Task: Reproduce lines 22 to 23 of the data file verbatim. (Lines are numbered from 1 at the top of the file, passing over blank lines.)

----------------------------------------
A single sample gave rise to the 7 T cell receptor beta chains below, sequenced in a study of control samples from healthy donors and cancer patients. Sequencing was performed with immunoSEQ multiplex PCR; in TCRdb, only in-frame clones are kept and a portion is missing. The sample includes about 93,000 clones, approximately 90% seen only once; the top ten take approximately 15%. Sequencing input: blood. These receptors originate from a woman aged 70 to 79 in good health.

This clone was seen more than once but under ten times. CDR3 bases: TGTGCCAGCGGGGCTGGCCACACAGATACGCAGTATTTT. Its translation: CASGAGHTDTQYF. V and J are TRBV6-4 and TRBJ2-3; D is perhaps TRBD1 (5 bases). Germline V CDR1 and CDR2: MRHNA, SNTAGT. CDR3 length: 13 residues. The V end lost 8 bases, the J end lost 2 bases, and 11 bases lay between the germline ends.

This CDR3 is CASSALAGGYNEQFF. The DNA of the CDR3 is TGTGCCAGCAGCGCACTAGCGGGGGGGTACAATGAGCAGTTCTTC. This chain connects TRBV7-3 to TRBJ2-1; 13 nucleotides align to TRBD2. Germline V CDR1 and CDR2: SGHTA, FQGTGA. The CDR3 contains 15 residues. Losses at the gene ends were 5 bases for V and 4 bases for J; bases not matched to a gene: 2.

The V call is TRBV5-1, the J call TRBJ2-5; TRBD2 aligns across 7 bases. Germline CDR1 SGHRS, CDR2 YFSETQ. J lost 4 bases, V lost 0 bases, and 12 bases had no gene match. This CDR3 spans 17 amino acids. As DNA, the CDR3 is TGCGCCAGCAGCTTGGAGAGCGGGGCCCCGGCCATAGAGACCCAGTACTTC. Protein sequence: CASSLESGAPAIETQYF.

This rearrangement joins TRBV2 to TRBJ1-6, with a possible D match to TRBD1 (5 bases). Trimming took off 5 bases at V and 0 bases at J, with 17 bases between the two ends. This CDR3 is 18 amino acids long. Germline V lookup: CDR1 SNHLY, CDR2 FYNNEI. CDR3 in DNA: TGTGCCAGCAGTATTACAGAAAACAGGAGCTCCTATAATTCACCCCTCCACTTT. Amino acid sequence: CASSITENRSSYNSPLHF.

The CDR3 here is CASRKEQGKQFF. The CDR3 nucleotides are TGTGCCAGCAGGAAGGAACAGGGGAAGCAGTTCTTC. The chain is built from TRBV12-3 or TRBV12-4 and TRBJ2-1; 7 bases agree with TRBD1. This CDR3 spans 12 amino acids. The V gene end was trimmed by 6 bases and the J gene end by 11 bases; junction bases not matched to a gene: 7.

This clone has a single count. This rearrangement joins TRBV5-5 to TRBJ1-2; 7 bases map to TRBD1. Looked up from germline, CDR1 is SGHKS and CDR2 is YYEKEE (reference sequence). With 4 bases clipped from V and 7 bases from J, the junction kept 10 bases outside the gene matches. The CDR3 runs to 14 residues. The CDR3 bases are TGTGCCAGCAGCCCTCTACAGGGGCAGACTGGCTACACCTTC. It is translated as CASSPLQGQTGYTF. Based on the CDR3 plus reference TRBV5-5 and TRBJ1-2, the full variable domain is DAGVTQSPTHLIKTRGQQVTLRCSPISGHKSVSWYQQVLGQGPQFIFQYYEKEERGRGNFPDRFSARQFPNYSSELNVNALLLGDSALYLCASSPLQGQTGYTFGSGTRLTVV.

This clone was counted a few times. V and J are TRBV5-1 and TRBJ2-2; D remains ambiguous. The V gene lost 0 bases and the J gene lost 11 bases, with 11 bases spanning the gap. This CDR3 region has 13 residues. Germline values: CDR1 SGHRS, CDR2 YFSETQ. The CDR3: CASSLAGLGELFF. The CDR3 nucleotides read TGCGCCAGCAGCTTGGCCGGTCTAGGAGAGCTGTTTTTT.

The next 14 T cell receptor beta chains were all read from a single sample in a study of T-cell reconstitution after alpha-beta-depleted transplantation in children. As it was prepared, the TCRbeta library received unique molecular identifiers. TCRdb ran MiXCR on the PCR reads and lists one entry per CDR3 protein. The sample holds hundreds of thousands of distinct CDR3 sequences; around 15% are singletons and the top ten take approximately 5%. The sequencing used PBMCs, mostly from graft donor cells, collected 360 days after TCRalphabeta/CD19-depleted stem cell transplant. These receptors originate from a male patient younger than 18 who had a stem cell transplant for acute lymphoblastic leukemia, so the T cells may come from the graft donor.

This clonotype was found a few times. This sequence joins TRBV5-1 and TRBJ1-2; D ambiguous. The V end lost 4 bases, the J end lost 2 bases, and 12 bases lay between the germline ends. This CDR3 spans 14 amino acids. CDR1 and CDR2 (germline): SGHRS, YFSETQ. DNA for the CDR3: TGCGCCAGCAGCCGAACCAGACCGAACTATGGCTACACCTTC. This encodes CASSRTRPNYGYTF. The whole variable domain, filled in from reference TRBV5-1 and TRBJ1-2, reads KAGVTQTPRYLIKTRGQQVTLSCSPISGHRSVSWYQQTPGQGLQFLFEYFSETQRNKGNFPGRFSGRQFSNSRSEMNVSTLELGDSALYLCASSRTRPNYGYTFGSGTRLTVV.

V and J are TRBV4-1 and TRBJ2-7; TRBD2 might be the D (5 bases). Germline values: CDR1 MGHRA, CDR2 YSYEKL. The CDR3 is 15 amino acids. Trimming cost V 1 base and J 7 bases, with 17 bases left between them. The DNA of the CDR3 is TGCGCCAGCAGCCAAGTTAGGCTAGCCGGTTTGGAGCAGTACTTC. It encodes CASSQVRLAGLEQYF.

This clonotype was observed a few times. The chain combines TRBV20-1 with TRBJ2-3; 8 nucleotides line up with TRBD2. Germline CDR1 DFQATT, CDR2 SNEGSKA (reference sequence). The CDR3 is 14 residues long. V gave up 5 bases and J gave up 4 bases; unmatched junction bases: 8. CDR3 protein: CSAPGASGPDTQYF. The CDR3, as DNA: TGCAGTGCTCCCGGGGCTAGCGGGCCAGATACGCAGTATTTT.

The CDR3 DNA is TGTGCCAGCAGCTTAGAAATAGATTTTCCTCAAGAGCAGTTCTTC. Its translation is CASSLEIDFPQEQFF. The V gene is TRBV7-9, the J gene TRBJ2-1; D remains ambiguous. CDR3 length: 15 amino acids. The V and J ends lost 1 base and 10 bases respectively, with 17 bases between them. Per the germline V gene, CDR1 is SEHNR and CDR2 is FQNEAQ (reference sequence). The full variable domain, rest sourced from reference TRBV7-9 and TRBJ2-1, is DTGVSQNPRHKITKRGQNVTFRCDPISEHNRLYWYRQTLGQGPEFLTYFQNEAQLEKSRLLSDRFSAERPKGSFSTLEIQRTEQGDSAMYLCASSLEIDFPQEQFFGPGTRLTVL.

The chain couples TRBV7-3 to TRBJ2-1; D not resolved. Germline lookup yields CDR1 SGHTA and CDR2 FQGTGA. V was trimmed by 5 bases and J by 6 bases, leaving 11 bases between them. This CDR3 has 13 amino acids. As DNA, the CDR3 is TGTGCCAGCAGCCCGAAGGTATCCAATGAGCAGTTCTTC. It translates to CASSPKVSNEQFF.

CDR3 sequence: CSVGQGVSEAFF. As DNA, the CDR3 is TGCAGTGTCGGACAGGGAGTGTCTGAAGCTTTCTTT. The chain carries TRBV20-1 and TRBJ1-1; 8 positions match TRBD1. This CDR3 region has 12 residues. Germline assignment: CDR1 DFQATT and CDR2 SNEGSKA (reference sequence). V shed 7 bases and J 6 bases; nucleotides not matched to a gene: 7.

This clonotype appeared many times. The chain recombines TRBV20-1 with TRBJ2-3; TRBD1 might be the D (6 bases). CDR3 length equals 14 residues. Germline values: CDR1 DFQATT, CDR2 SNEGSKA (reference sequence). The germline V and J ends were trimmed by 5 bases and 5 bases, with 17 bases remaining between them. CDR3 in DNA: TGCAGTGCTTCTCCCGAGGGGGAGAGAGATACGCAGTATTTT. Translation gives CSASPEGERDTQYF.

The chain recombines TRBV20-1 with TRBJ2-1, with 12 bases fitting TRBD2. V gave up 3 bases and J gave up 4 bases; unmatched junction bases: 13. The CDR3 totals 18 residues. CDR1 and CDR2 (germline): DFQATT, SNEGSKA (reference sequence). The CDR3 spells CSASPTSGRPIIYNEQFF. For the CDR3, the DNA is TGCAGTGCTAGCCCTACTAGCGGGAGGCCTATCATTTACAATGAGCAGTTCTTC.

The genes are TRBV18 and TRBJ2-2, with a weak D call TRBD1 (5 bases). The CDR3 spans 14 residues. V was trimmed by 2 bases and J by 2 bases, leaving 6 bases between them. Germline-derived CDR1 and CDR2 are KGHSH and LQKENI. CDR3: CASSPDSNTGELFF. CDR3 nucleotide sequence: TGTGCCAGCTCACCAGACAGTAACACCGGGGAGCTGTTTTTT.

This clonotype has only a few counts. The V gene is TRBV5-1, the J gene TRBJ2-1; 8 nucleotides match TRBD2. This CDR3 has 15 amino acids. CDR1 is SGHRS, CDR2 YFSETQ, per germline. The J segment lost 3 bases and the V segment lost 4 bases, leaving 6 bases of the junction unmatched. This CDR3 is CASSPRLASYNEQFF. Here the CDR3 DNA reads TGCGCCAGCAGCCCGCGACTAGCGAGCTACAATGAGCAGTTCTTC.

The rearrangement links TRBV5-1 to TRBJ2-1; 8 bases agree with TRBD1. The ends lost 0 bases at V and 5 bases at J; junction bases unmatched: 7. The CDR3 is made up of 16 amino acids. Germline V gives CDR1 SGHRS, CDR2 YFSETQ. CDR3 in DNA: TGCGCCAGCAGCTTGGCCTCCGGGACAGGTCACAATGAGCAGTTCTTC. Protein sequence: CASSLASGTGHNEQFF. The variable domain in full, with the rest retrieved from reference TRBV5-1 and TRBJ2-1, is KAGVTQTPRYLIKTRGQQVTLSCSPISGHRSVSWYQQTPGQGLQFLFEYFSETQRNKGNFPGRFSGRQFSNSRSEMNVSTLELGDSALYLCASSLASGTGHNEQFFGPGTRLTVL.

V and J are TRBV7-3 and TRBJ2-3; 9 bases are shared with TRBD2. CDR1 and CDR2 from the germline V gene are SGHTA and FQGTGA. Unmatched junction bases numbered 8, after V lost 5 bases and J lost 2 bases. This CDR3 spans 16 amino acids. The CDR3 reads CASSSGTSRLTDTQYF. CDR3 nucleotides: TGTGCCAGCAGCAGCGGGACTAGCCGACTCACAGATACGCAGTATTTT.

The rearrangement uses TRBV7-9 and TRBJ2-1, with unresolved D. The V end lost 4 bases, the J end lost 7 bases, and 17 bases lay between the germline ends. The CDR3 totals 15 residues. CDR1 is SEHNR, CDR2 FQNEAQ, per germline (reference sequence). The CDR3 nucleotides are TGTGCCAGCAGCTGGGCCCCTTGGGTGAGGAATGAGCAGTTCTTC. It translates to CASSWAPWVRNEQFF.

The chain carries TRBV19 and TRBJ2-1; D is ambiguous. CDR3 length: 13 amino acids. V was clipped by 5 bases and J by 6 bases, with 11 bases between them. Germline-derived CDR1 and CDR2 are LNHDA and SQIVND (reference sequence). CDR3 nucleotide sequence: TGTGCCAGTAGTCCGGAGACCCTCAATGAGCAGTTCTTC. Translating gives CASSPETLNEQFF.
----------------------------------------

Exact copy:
The rearrangement uses TRBV7-9 and TRBJ2-1, with unresolved D. The V end lost 4 bases, the J end lost 7 bases, and 17 bases lay between the germline ends. The CDR3 totals 15 residues. CDR1 is SEHNR, CDR2 FQNEAQ, per germline (reference sequence). The CDR3 nucleotides are TGTGCCAGCAGCTGGGCCCCTTGGGTGAGGAATGAGCAGTTCTTC. It translates to CASSWAPWVRNEQFF.

The chain carries TRBV19 and TRBJ2-1; D is ambiguous. CDR3 length: 13 amino acids. V was clipped by 5 bases and J by 6 bases, with 11 bases between them. Germline-derived CDR1 and CDR2 are LNHDA and SQIVND (reference sequence). CDR3 nucleotide sequence: TGTGCCAGTAGTCCGGAGACCCTCAATGAGCAGTTCTTC. Translating gives CASSPETLNEQFF.